PURPOSE - Bullying has become a social plague associated with various deleterious outcomes. We hypothesized that pediatric lower urinary tract symptoms could be associated with exposure to bullying.
MATERIALS AND METHODS - We assessed exposure to school bullying via the Setting the Record Straight bullying questionnaire in children 8 to 11 years old being evaluated for lower urinary tract symptoms at our pediatric urology clinic. Lower urinary tract symptoms were quantified with the Vancouver Symptom Score. Children 8 to 11 years old presenting for pediatric well visits also completed the questionnaires. Linear regression assessed the relationship between Vancouver Symptom Score and bullying score. Categorical variables were compared by chi-square test, while continuous variables were compared using the Student t-test.
RESULTS - A total of 113 children at the urology clinic and 63 children in the primary care setting consented to participate. There were significant differences between the 2 populations, including gender and race, with significantly more perpetrators of bullying in the primary care group (7.9% vs 0.9%, p = 0.02). When looking specifically at the urology group, there was a significant association between Vancouver Symptom Score and self-perceived (p <0.001) and peer perceived (p <0.001) victimization scores. In the primary care group there was also a significant association between Vancouver Symptom Score and self-perceived (p = 0.01) and peer perceived (p = 0.001) bullying perpetrator scores. Of children seen at the primary care office 33% had a significant Vancouver Symptom Score.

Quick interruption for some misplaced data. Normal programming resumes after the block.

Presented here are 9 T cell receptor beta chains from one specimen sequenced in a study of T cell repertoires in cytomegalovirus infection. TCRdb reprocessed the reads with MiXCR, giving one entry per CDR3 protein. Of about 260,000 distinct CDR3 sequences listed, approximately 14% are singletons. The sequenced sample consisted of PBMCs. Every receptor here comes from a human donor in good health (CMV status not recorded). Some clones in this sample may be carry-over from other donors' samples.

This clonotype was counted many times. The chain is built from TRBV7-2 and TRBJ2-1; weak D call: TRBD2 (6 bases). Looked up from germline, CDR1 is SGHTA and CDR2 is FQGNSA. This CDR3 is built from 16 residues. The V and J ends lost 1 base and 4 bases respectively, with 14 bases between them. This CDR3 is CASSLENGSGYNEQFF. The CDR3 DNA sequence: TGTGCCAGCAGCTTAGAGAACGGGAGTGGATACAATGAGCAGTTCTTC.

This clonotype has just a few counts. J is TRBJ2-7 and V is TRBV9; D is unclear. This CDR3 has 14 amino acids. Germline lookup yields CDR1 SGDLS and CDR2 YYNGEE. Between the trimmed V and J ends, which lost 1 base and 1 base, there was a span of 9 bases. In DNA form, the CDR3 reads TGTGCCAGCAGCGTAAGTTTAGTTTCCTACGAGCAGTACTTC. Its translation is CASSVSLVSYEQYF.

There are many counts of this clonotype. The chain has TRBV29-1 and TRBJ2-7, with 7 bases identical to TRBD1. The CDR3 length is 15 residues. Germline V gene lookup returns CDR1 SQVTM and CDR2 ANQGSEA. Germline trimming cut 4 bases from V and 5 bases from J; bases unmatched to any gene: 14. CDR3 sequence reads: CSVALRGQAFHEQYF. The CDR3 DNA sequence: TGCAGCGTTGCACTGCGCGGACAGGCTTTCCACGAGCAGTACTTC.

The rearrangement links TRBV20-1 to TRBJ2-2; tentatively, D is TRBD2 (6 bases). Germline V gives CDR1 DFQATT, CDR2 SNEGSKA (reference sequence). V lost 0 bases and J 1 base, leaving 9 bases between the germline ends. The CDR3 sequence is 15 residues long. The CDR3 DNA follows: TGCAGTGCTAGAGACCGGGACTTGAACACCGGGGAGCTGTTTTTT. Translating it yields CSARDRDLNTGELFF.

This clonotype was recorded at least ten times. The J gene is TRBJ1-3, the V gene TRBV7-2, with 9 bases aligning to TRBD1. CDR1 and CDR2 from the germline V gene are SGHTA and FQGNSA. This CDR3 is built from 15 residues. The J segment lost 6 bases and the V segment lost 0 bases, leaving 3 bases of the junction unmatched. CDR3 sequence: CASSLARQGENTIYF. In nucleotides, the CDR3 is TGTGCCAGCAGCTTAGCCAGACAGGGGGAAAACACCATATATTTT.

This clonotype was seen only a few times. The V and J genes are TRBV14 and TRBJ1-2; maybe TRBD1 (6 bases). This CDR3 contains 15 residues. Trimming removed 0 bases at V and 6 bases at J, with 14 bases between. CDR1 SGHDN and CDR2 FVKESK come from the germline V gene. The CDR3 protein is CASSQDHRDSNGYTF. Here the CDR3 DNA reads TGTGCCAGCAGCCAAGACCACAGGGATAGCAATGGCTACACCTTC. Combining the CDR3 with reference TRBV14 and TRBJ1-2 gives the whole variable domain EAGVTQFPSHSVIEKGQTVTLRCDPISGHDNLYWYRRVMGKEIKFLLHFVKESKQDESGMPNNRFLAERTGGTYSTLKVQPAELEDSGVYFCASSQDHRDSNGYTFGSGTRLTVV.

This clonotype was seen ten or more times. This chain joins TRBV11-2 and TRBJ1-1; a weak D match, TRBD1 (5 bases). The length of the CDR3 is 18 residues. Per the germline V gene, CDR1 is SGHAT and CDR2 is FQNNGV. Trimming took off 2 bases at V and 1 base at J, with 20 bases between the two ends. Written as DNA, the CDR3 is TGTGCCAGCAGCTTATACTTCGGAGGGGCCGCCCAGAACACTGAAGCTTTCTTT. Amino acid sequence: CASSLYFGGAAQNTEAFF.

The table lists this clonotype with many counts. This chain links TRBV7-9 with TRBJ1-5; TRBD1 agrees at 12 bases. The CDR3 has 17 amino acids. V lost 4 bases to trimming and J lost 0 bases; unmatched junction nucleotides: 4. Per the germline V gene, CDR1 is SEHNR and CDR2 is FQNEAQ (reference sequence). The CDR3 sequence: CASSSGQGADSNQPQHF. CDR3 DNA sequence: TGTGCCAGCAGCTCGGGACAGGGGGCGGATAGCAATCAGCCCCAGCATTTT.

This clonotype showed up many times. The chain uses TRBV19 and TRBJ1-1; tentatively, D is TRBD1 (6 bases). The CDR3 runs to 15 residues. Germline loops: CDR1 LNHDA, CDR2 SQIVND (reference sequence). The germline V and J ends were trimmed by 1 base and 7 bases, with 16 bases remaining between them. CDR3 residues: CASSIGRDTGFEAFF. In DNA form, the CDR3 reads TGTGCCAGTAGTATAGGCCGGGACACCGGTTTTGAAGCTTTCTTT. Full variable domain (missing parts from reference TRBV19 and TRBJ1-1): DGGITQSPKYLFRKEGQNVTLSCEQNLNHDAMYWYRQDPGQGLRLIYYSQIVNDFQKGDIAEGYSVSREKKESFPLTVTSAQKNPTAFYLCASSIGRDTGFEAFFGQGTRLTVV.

CONCLUSIONS - Although bullying exposure is multifactorial, we found that Vancouver Symptom Score can be associated with bullying victimization and perpetrator scores.
Copyright © 2015 American Urological Association Education and Research, Inc. Published by Elsevier Inc. All rights reserved.